Thomas H. Nelson
In the Spring of 1849, By Thomas H. Nelson
During this same journey occurred an incident for which Thomas H. Nelson, of Terre Haute, Indiana, who was appointed Minister to Chili by Lincoln, when he was President, is authority. “In the spring of 1849,” relates Nelson, “Judge Abram Hammond, who was afterwards Governor of Indiana, and I arranged to go from Terre Haute to Indianapolis in the stage coach. An entire day was usually consumed in the journey. By daybreak the stage had arrived from the West, and as we stepped in we discovered that the entire back seat was occupied by a long, lank individual, whose head seemed to protrude from one end of the coach and his feet from the other. He was the sole occupant, and was sleeping soundly. Hammond slapped him familiarly on the shoulder, and asked him if he had chartered the stage for the day. The stranger, now wide awake, responded, ‘Certainly not,’ and at once took the front seat, politely surrendering to us the place of honor and comfort. We took in our travelling companion at a glance. A queer, odd-looking fellow he was, dressed in a well-worn and ill-fitting suit of bombazine, without vest or cravat, and a twenty-five-cent palm hat on the back of his head. His very prominent features in repose seemed dull and expressionless. Regarding him as a good subject for merriment we perpetrated several jokes. He took them all with the utmost innocence and good-nature, and joined in the laugh, although at his own expense. At noon we stopped at a wayside hostelry for dinner. We invited him to eat with us, and he approached the table as if he considered it a great honor. He sat with about half his person on a small chair, and held his hat under his arm during the meal. Resuming our journey after dinner, conversation drifted into a discussion of the comet, a subject that was then agitating the scientific world, in which the stranger took the deepest interest. He made many startling suggestions and asked many questions. We amazed him with words of learned length and thundering sound. After an astounding display of wordy pyrotechnics the dazed and bewildered stranger asked: ‘What is going to be the upshot of this comet business?’ I replied that I was not certain, in fact I differed from most scientists and philosophers, and was inclined to the opinion that the world would follow the darned thing off! Late in the evening we reached Indianapolis, and hurried to Browning’s hotel, losing sight of the stranger altogether. We retired to our room to brush and wash away the dust of the journey. In a few minutes I descended to the portico, and there descried our long, gloomy fellow-traveller in the center of an admiring group of lawyers, among whom were Judges McLean and Huntington, Edward Hannigan, Albert S. White, and Richard W. Thompson, who seemed to be amused and interested in a story he was telling. I enquired of Browning, the landlord, who he was. “Abraham Lincoln, of Illinois, a member of Congress,” was the response. I was thunderstruck at the announcement. I hastened upstairs and told Hammond the startling news, and together we emerged from the hotel by a back door and went down an alley to another house, thus avoiding further contact with our now distinguished fellow-traveller. Curiously enough, years after this, Hammond had vacated the office of Governor of Indiana a few days before Lincoln arrived in Indianapolis, on his way to Washington to be inaugurated President. I had many opportunities after the stage ride to cultivate Mr. Lincoln’s acquaintance, and was a zealous advocate of his nomination and election to the Presidency. Before leaving his home for Washington, Mr. Lincoln caused John P. Usher and myself to be invited to accompany him. We agreed to join him in Indianapolis. On reaching that city the Presidential party had already arrived, and upon inquiry we were informed that the President-elect was in the dining-room of the hotel, at supper. Passing through, we saw that every seat at the numerous tables was occupied, but failed to find Mr. Lincoln. As we were nearing the door to the office of the hotel, a long arm reached to my shoulder and a shrill voice exclaimed, ‘Hello, Nelson! do you think, after all, the world is going to follow the darned thing off?’ It was Mr. Lincoln.”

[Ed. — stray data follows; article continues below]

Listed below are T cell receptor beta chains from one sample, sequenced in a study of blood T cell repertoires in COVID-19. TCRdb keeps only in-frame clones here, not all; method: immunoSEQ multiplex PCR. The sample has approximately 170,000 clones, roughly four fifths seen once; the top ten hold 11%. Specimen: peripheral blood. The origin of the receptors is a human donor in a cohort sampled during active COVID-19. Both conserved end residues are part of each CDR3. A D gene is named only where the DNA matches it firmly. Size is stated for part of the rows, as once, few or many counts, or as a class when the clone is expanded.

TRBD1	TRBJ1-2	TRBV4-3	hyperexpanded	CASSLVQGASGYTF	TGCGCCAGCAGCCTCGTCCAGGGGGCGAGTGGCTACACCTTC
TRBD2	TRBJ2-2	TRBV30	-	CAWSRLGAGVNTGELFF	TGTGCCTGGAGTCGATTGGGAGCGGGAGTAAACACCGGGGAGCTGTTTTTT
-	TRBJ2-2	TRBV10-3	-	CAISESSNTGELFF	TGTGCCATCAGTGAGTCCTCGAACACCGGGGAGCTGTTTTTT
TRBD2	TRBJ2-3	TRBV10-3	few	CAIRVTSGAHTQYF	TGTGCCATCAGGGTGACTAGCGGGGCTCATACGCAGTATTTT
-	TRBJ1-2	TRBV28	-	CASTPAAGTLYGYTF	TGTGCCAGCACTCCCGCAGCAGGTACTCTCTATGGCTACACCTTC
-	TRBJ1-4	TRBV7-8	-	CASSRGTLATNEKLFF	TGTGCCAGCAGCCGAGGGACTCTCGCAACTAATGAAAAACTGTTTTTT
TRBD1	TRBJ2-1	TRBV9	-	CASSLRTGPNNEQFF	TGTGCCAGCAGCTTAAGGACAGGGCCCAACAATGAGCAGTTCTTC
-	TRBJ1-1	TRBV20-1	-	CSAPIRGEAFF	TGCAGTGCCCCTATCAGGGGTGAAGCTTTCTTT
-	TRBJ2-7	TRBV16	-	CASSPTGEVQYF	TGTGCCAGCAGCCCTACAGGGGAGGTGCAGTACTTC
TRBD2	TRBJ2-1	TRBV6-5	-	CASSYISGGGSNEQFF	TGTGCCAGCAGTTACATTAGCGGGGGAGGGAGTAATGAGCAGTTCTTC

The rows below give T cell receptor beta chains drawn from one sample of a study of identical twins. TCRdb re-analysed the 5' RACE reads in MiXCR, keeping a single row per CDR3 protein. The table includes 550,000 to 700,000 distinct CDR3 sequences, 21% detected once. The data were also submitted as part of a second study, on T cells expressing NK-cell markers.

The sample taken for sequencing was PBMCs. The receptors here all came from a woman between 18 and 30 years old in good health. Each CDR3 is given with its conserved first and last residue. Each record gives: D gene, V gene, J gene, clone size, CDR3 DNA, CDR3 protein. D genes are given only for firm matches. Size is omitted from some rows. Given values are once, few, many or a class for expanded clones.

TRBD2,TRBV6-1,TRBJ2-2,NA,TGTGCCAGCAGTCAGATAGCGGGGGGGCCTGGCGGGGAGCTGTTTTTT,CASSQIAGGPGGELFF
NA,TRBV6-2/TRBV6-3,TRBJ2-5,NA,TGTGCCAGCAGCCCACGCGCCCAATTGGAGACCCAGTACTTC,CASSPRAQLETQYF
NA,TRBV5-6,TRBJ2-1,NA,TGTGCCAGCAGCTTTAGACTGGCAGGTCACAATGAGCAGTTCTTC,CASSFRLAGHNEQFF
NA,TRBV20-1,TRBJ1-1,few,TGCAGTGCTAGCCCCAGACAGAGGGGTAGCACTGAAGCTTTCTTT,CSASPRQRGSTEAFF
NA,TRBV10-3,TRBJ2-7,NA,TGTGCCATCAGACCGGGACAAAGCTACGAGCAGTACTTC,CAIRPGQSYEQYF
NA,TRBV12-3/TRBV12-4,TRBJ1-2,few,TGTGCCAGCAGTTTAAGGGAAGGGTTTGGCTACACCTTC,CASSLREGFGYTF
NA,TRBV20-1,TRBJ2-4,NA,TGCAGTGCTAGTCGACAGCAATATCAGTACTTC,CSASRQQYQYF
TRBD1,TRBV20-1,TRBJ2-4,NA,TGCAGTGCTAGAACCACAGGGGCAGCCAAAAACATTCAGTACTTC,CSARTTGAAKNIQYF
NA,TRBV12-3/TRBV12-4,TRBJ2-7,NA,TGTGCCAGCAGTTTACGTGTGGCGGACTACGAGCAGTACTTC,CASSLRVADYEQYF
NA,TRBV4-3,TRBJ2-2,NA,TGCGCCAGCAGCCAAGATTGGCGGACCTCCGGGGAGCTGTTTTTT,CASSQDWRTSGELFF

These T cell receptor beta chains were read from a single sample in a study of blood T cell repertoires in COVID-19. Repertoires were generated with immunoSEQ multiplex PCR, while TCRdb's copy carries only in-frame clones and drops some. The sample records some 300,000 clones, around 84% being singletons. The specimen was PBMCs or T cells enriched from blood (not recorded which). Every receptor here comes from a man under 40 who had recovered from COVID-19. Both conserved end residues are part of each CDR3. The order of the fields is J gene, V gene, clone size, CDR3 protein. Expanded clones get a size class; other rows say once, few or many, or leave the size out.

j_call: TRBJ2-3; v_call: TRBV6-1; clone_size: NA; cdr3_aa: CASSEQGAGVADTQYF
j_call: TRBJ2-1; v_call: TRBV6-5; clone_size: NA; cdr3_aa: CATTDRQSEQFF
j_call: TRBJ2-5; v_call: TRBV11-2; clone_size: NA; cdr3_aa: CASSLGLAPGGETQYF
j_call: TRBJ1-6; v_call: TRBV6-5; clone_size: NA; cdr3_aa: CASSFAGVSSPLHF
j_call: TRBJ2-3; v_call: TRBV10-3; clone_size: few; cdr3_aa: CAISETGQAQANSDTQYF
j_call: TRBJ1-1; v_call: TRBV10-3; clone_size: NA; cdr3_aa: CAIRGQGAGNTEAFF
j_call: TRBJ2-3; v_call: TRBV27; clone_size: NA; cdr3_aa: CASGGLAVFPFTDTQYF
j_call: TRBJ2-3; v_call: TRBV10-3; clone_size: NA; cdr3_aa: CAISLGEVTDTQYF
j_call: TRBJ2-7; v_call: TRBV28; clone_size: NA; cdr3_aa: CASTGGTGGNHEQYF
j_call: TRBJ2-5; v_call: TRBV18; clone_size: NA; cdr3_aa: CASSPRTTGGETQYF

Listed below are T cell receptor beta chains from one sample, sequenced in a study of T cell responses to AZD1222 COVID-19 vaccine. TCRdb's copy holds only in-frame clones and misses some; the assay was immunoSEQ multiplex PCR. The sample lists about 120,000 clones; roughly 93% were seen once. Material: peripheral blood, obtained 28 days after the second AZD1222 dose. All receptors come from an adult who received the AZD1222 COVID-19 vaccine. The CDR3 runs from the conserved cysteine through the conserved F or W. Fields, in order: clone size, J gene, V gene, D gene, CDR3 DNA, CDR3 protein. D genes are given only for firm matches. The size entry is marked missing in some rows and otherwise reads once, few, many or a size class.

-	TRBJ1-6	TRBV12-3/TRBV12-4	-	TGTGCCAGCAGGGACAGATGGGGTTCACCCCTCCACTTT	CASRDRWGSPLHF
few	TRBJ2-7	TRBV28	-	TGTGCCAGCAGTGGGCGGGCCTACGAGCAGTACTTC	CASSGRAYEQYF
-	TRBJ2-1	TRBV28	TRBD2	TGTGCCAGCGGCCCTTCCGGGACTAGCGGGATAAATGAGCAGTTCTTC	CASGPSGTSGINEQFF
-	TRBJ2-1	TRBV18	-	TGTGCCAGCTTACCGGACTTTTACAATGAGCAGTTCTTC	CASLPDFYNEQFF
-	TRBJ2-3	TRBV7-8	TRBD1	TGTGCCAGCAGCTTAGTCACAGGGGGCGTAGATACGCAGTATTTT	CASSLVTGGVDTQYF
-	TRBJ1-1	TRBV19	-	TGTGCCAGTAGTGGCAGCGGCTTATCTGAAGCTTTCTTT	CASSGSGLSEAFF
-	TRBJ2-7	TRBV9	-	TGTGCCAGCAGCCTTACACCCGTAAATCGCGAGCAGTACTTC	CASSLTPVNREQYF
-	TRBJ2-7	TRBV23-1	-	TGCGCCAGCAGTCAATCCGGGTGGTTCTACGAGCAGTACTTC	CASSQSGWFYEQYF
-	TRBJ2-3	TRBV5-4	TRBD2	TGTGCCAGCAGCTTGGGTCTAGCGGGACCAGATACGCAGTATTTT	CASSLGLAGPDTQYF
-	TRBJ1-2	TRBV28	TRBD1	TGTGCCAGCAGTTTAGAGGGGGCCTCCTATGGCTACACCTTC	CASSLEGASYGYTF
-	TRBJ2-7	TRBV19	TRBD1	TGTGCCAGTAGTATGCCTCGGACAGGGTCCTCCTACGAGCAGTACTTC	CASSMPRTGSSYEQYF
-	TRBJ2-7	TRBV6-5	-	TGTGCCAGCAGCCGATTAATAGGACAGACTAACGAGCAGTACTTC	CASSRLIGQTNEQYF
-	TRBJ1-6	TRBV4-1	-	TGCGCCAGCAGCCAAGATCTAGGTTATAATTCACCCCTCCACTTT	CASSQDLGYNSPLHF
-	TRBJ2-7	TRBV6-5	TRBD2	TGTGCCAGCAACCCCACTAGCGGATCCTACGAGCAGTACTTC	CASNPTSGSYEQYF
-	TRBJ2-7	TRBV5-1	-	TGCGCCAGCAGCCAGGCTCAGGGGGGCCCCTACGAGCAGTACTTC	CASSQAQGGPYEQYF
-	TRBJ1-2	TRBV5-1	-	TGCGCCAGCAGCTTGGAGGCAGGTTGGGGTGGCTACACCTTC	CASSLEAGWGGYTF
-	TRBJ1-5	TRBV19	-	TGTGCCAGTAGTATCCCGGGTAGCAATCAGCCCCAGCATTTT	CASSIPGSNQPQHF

By William H. Herndon，Jesse W. Weik “Herndon’s Lincoln: A True Story of a Great Life” Herndon-295-181-10-09
Visit in 1849
In Lincoln’s unsuccessful effort to secure the commissionership of the General Land Office he felt it was imperative to visit Washington, D. C. On June 13, 1849 he was enroute to the Capital City by way of Terre Haute and Indianapolis. He traveled by stage coach with Abram Hammond, later county judge and governor of Indiana and Thomas H. Nelson. These gentlemen did not know Lincoln personally and they had a great deal of merriment with him, as they thought, at his expense.
The stage arrived at Indianapolis at night and the party stopped at Browning’s Hotel, where Lincoln, to their surprise, was greeted by Judges John McLean and Elisha Mills Huntington, Judge Edward Hannigan, Albert S. White, and Richard W. Thompson.
Quoted in “Lincoln highlights in Indiana history”,by R. Gerald McMurtry